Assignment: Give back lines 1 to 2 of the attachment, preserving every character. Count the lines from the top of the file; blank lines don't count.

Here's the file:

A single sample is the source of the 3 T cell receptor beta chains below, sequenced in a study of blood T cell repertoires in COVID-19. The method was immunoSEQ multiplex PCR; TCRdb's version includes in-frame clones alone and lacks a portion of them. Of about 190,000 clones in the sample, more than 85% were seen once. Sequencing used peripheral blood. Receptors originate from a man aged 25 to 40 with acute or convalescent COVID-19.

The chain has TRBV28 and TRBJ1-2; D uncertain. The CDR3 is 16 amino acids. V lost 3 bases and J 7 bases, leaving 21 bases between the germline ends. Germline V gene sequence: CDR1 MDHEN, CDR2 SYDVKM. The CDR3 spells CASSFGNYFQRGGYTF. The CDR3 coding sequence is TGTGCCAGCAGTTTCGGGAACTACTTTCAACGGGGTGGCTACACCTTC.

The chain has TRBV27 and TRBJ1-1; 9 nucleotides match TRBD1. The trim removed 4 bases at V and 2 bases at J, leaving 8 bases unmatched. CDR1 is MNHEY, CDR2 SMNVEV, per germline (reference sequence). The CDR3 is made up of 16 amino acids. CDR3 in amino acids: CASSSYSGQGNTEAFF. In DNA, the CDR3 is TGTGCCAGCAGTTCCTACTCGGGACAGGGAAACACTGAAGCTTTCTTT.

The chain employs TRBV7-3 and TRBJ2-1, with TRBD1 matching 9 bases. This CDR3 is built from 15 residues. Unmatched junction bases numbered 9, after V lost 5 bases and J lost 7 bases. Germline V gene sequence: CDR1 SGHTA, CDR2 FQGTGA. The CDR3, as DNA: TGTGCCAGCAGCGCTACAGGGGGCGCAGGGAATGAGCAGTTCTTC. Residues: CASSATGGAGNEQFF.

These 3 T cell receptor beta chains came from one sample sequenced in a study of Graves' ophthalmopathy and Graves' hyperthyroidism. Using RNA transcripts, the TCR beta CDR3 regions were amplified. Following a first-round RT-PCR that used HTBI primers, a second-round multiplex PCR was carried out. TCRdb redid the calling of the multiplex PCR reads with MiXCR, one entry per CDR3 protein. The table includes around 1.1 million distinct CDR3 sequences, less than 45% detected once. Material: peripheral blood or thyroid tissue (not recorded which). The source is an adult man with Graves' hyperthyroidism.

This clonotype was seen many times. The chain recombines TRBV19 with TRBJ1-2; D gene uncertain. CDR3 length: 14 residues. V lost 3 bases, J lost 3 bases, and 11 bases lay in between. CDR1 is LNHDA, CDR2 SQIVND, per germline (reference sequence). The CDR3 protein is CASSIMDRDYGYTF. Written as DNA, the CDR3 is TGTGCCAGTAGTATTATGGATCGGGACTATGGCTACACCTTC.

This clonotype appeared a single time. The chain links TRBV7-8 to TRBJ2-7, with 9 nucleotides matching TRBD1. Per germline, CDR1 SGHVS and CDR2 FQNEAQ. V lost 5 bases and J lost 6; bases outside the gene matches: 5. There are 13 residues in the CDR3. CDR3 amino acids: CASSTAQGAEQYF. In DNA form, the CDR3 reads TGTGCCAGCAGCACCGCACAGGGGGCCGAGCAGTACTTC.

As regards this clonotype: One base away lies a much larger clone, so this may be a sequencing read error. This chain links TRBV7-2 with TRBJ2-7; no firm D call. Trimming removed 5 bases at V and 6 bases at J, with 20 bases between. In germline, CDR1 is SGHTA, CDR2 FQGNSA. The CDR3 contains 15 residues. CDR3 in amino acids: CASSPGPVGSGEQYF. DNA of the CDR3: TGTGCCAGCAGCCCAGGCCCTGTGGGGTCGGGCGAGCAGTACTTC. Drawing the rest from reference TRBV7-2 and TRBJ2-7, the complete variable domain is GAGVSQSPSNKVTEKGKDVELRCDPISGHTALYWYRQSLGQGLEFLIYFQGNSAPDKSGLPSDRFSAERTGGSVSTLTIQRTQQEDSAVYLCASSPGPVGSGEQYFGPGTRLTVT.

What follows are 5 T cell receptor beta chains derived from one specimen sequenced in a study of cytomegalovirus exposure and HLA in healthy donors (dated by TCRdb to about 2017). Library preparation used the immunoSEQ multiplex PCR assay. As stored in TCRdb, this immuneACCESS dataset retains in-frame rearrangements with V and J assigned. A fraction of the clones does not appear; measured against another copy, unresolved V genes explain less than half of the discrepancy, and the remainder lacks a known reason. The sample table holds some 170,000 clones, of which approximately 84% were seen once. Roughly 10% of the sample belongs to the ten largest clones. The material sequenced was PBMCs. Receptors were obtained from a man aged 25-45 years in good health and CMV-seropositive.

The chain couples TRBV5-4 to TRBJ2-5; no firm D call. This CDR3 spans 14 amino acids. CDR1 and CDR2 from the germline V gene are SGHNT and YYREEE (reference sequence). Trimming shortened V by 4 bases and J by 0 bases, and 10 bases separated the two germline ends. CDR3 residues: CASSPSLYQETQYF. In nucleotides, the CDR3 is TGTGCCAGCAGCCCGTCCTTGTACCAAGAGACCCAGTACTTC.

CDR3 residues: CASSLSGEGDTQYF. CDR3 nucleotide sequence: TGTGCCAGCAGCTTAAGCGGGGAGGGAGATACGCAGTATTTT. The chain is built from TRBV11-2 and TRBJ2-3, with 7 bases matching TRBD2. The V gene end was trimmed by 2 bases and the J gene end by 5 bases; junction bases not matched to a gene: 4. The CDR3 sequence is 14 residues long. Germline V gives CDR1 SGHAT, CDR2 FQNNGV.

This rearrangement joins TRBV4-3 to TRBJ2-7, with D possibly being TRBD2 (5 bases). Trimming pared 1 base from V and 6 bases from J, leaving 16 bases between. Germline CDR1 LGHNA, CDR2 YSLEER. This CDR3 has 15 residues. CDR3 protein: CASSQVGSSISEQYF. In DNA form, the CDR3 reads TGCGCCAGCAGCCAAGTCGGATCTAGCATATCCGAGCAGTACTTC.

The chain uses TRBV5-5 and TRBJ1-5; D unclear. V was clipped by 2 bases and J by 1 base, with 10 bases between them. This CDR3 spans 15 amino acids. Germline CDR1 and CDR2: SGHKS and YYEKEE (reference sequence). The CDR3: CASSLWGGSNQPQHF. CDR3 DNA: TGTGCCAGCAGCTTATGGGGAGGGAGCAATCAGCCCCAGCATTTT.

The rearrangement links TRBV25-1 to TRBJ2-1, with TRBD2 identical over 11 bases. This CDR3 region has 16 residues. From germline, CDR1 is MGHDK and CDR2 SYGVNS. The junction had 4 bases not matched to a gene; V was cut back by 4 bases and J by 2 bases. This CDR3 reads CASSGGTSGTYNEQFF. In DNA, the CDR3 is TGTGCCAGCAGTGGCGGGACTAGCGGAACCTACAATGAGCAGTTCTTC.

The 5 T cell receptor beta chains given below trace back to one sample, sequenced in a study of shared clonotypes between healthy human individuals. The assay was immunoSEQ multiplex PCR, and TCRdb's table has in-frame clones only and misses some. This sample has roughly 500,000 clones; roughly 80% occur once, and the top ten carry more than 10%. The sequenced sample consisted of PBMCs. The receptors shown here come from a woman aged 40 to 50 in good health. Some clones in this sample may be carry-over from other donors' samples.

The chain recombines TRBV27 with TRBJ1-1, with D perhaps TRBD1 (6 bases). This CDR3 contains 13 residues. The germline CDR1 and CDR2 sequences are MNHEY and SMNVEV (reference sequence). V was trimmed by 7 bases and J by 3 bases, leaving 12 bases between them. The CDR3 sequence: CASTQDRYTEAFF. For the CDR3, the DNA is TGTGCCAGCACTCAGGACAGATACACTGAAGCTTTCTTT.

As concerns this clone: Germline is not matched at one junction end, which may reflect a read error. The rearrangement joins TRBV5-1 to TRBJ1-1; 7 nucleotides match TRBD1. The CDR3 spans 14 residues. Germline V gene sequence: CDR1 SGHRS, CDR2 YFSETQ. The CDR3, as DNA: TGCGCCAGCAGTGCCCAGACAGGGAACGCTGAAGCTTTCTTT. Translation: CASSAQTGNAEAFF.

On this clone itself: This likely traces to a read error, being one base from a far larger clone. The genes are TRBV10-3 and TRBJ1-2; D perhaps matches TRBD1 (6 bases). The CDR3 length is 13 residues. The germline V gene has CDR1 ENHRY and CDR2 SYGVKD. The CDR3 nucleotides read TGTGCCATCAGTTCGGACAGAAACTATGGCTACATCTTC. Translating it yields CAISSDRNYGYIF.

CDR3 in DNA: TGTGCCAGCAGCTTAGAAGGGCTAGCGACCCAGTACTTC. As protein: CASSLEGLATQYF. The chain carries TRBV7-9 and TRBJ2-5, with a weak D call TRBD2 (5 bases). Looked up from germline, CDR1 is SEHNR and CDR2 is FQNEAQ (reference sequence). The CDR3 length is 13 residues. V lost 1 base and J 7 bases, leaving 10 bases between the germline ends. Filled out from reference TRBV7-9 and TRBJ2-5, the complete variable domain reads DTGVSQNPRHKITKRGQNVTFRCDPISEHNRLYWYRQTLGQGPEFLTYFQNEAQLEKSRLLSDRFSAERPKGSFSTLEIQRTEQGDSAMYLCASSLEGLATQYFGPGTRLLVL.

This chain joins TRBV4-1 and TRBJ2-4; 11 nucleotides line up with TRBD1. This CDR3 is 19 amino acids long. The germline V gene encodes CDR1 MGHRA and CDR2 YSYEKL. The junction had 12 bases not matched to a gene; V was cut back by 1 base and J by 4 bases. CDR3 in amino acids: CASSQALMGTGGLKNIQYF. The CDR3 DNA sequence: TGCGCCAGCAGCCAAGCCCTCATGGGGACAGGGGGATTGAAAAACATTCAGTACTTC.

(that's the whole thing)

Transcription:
A single sample is the source of the 3 T cell receptor beta chains below, sequenced in a study of blood T cell repertoires in COVID-19. The method was immunoSEQ multiplex PCR; TCRdb's version includes in-frame clones alone and lacks a portion of them. Of about 190,000 clones in the sample, more than 85% were seen once. Sequencing used peripheral blood. Receptors originate from a man aged 25 to 40 with acute or convalescent COVID-19.

The chain has TRBV28 and TRBJ1-2; D uncertain. The CDR3 is 16 amino acids. V lost 3 bases and J 7 bases, leaving 21 bases between the germline ends. Germline V gene sequence: CDR1 MDHEN, CDR2 SYDVKM. The CDR3 spells CASSFGNYFQRGGYTF. The CDR3 coding sequence is TGTGCCAGCAGTTTCGGGAACTACTTTCAACGGGGTGGCTACACCTTC.